SEC’s current boldness is almost unprecedented. In the past, SEC commissioners tried an iron hand as they started to introduce reforms, but later backed off when they were prevailed upon by industry players.
One commissioner told abs-cbnnews.com/Newsbreak before that they feared that being too rigorous with the reforms might financially choke the pre-need companies, leading to their closures. The commissioners were concerned that more plan holders would end up holding the bag if and when the pre-need companies close shop.
SEC’s decision to tell the world of Prudentialife’s plight is a test of that long-held worry. — with reports from Zen Hernandez, ABS-CBN News
ABS-CBN News (Feedback Section)
Feb. 3, 2009
by Concerned Readers
as of 02/03/2009 6:23 PM
MANILA, Philippines — With plan-holders shaken by the collapse of pre-need companies of the Legacy Group, the pre-need industry association on Wednesday assured the public that the 40-year-old industry could survive the current global turmoil.
Many of the companies will likely take the option of building up capital using the leeway allowed by the Securities and Exchange Commission, said Juan Miguel Vazquez, president of the Philippine Federation of Pre-need Plan Companies.
“Companies can now file for a capital buildup plan and those with approval can do so,” Vazquez said at a news briefing. “The plan holders will have no problems at all.”
Companies that cannot or are not willing to raise capital will have to stop selling new plans and inform all their plan-holders, Vazquez said.
“An orderly restructuring can be worked out between the company and plan-holders to protect all plan-holders,” he said.
Pre-need company officials at the briefing said the second option — to stop selling and undergoing restructuring — would likely be the exception rather than the rule.
“If there will be some going to option 2, what we can assure you is that it will be transparent and orderly,” Vasquez said.
The federation admitted that the tough global environment has diminished the value of the trust funds in which pre-need companies deposit their sales proceeds and are the source of payments for future obligations. Yields on these trust funds have gone down to six percent from the 12 percent assumed by most pre-need companies in the past.
The trust funds’ values are booked based on prevailing market prices, and consequently they have sustained huge losses, at least on paper — Vasquez emphasized that these were not actual losses.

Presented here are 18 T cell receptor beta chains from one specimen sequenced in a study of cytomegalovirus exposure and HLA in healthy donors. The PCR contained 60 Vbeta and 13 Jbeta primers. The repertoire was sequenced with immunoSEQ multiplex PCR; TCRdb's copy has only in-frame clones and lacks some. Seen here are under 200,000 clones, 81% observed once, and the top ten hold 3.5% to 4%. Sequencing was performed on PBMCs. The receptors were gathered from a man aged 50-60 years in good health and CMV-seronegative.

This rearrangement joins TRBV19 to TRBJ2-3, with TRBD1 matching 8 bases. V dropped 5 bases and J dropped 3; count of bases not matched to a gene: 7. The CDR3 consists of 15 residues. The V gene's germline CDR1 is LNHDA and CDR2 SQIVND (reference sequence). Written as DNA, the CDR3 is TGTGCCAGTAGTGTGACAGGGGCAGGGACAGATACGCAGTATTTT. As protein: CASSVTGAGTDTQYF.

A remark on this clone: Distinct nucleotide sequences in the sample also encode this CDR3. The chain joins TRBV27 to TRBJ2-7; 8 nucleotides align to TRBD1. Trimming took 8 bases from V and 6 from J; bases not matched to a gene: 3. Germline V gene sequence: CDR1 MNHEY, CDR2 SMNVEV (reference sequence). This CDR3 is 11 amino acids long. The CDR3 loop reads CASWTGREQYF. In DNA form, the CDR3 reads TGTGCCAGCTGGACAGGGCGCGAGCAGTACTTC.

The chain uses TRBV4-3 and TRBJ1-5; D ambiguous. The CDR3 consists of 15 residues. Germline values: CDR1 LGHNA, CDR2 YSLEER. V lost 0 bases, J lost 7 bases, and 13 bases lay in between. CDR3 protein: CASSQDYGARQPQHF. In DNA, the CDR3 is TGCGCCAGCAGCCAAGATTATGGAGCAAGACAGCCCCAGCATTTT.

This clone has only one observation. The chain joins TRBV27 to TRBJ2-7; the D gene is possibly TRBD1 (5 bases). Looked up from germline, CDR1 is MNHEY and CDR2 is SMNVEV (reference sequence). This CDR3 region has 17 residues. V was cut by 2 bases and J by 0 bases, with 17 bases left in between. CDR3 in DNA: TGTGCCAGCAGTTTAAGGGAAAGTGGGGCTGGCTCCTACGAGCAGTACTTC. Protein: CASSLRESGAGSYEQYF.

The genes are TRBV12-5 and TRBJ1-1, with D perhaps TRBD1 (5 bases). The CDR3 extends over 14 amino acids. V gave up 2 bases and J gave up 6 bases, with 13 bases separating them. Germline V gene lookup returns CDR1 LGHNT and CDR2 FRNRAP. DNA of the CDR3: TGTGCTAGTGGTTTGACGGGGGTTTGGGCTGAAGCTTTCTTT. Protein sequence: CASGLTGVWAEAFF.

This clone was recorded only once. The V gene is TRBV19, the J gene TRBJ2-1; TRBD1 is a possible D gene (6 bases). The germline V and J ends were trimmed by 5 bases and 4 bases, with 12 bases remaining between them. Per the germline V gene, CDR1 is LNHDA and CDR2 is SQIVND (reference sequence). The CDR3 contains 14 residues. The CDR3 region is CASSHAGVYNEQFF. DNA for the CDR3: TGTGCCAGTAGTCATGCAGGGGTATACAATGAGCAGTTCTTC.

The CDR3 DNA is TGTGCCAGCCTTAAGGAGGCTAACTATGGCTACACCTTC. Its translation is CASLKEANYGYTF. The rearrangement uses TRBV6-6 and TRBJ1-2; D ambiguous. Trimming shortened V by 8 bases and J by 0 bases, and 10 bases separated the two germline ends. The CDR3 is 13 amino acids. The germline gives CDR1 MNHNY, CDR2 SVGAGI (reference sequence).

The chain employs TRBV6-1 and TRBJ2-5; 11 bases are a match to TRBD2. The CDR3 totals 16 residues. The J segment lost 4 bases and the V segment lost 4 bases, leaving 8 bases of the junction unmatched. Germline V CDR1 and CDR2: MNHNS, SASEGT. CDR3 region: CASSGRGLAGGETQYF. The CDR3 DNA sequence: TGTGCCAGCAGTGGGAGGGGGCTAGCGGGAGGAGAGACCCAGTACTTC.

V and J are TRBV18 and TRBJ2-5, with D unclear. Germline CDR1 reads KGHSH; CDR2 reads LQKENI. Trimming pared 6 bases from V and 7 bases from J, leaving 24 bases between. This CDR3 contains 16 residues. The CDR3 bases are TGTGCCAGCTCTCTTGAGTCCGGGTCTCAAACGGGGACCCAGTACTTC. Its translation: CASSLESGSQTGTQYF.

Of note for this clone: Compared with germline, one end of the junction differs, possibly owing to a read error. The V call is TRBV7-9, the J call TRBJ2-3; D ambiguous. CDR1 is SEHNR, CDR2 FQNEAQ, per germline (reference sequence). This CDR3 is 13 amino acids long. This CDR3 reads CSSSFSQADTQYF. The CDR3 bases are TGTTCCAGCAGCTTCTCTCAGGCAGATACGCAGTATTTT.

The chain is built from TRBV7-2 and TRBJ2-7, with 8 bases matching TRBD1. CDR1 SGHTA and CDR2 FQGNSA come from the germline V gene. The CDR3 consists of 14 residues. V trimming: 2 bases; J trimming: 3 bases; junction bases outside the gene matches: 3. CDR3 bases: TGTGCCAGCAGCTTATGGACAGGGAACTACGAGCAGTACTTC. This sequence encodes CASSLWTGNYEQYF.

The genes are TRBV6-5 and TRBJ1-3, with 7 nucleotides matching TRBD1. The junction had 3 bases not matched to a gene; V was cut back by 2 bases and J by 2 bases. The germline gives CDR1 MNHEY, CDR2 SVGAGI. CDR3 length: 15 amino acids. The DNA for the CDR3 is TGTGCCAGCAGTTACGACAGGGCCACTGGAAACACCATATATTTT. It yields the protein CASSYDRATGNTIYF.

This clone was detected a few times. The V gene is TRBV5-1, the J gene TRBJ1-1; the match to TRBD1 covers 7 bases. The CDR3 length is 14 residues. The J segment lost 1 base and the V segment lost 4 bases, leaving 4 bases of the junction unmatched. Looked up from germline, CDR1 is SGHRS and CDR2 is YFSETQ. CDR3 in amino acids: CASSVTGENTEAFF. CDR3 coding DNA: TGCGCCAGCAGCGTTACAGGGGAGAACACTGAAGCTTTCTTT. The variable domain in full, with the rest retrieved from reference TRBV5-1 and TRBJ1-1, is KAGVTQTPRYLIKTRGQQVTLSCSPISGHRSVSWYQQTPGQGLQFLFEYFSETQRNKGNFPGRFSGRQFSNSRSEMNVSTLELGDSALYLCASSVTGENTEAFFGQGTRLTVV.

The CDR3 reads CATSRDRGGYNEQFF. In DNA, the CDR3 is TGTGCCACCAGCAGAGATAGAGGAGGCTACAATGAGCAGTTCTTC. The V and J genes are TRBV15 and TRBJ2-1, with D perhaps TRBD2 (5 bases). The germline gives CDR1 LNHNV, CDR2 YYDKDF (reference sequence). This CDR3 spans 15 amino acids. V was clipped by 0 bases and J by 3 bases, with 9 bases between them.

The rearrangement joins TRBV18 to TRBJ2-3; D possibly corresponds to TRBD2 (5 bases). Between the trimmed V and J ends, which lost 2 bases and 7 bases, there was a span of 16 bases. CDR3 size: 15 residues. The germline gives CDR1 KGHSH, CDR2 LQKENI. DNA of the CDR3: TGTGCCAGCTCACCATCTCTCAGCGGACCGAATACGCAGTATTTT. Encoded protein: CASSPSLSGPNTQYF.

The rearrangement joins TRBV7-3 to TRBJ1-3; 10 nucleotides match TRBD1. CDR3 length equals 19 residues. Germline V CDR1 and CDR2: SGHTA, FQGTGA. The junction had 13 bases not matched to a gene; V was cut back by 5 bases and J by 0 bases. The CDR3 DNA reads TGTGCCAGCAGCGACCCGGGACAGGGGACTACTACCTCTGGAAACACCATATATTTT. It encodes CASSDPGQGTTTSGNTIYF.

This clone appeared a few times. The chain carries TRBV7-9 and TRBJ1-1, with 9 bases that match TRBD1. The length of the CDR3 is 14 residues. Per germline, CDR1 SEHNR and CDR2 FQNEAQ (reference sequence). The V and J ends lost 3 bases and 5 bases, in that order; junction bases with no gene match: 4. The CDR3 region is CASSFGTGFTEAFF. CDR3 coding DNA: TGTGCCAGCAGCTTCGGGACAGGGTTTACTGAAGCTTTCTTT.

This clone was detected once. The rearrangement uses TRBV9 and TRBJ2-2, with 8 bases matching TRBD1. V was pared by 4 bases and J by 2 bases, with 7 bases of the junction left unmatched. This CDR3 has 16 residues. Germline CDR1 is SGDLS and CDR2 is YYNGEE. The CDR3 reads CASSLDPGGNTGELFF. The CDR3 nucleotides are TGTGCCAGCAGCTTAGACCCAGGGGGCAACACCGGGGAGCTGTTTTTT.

Over 95 percent of them are invested in the Philippines, including about P65 billion in government securities, and some in the stock market.
Prudentialife Plans Inc. president Jose Alberto Alba said, “Historically, there were times when pre-need companies had deficiencies but it was corrected over time. These can be corrected over time.”
In a statement, Philam Plans chairman Jose Cuisia Jr. said: “Our plan-holders can be assured that their interests are protected with the company’s financial strength and investment expertise. We remain focused on the daily execution of our business and continue to provide our plan holders with the highest levels of service, as we continue to write new business and remain committed to meeting our plan holders’ needs.”
Philam Plans’ unaudited and interim financial statements submitted to the Securities and Exchange Commission show its trust funds at P30 billion as of end- 2008. The company said this was significantly more than the required reserves.
Philam Plans has over 300,000 plans in force. It said its liabilities were adequately covered by its trust fund investments, most of which were in liquid assets, such as government securities, and less than four percent in real estate and blue-chip stocks.
Sun Life Financial Philippines also said its local pre-need firm, Sun Life Financial Plans Inc., was well-capitalized and had enough funds to meet all obligations to all plan-holders.
“We are a prudent company by nature and we have always brought this prudence to our pre-need company,” Sun Life Financial Philippines president and chief executive Henry Herrera said in a statement.
“Rumors relating to the state of the industry are not reflective of Sun Life’s pre-need business, which continues to be strong and well-capitalized…. At Sun Life, our message to plan holders is crystal clear — we can and will continue to fulfill our obligations to our plan holders,” he added.
He said Sun Life’s capitalization was one of the highest in the industry and the company had a conservative investment portfolio of government bonds locked in at interest rates sufficient to cover its obligations.
“After 113 years of experience in the Philippines we have always met our obligations, no matter what the crisis and we will continue to do so. Of this we are very proud,” Herrera said.